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Regulation of Angiogenesis by Androgen-Responsive Gene EAF2

  • Laura E. Pascal
  • Zhou Wang
Chapter

Abstract

Androgens regulate vascular regeneration through the induction of ­angiogenic factors such as VEGF in both normal prostate epithelial cells as well as hormone-responsive cancer cells. Androgen deprivation induces the apoptotic death of androgen-sensitive luminal epithelial or prostate cancer cells. Androgen deprivation also has an impact on the other cell types in the prostate tissue microenvironment including vascular endothelial cells. In animal models, castration results in not only a rapid involution of the prostate but also a reduction in prostatic endothelial cell proliferation, blood flow, and the induction of a hypoxic environment. Hypoxia is a well-known inducer of angiogenesis and neovascularization. Under hypoxic conditions, VHL protein levels decrease and the transcription factor HIF1α is stabilized and transactivates angiogenic factor VEGF. Previous studies have suggested that the tumor suppressor p53 is also induced by hypoxia. Increased p53 expression usually induces cell cycle arrest or apoptosis. However, p53 can also play a role in limiting angiogenesis through the upregulation of anti-angiogenic TSP-1, inhibition of HIF1α, and the transcriptional repression of VEGF. ELL-associated factor 2 (EAF2) was identified as an androgen-responsive tumor suppressor gene that is decreased in prostate cancer and has been shown to regulate p53 target gene TSP-1, to bind and stabilize VHL and to upregulate HIF1α. Interaction of EAF2 and its binding partners p53 and VHL in the regulation of pro-angiogenic HIF1α and anti-angiogenic TSP-1 in the prostate may be critical for maintaining normal tissue homeostasis. Dysregulation of these interacting pathways could lead to increased vascularization and prostate tumorigenesis.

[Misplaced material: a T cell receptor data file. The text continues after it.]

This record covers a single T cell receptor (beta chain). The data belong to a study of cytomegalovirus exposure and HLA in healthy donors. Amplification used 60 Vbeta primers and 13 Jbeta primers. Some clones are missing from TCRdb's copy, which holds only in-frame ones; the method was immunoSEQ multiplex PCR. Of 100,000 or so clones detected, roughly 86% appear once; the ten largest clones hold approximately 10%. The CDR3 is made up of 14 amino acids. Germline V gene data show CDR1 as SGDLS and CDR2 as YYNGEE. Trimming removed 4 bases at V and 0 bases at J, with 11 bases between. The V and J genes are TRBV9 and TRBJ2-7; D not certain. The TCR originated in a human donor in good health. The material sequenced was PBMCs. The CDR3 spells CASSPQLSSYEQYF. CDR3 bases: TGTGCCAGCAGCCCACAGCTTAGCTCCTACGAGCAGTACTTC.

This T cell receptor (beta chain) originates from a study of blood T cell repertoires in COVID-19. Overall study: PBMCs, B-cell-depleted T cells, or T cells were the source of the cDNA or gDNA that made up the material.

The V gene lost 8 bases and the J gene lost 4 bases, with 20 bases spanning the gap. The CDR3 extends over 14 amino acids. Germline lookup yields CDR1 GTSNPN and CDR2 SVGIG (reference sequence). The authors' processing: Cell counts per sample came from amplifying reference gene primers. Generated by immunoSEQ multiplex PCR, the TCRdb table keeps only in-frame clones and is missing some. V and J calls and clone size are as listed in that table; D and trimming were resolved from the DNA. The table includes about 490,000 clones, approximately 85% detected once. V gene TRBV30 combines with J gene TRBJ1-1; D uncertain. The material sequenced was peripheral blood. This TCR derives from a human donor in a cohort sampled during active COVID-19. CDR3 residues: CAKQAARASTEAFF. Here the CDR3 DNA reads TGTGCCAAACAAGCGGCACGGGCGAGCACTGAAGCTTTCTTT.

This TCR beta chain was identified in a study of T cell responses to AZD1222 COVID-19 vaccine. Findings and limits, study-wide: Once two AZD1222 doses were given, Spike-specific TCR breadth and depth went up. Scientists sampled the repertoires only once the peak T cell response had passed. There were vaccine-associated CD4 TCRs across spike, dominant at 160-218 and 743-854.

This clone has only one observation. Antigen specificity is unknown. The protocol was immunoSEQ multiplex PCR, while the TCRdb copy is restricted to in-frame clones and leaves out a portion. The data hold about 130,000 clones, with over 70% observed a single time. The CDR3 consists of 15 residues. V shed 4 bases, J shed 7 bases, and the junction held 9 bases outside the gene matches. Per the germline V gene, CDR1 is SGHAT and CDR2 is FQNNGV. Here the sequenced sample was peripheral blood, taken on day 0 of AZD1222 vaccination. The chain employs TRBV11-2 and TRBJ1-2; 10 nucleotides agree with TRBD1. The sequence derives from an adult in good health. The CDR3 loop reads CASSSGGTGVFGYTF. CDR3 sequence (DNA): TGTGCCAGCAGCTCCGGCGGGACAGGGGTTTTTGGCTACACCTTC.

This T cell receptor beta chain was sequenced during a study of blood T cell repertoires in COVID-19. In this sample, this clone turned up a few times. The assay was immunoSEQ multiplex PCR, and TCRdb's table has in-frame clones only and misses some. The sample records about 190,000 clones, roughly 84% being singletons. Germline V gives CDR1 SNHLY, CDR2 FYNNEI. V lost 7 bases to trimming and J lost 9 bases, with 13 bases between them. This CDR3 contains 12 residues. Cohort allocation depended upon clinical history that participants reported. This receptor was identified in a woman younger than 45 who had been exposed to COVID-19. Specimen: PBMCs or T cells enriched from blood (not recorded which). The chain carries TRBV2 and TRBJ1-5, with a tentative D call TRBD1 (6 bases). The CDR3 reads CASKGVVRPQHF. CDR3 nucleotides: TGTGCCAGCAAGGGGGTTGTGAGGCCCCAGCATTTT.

Keywords

ELL-associated factor 2 Von-Hippel Lindau p53 Thrombospondin 1 Vascular endothelial growth factor Hypoxia inducible factor 1 alpha Prostate cancer Angiogenesis Neovascularization 

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Copyright information

© Springer Science+Business Media, LLC 2013

Authors and Affiliations

  1. 1.Department of UrologyUniversity of PittsburghPittsburghUSA
  2. 2.Prostate and Urologic Cancer ProgramUniversity of Pittsburgh Cancer Institute, University of PittsburghPittsburghUSA
  3. 3.Department of Pharmacology & Chemical BiologyUniversity of PittsburghPittsburghUSA
  4. 4.Shadyside Medical CenterPittsburghUSA

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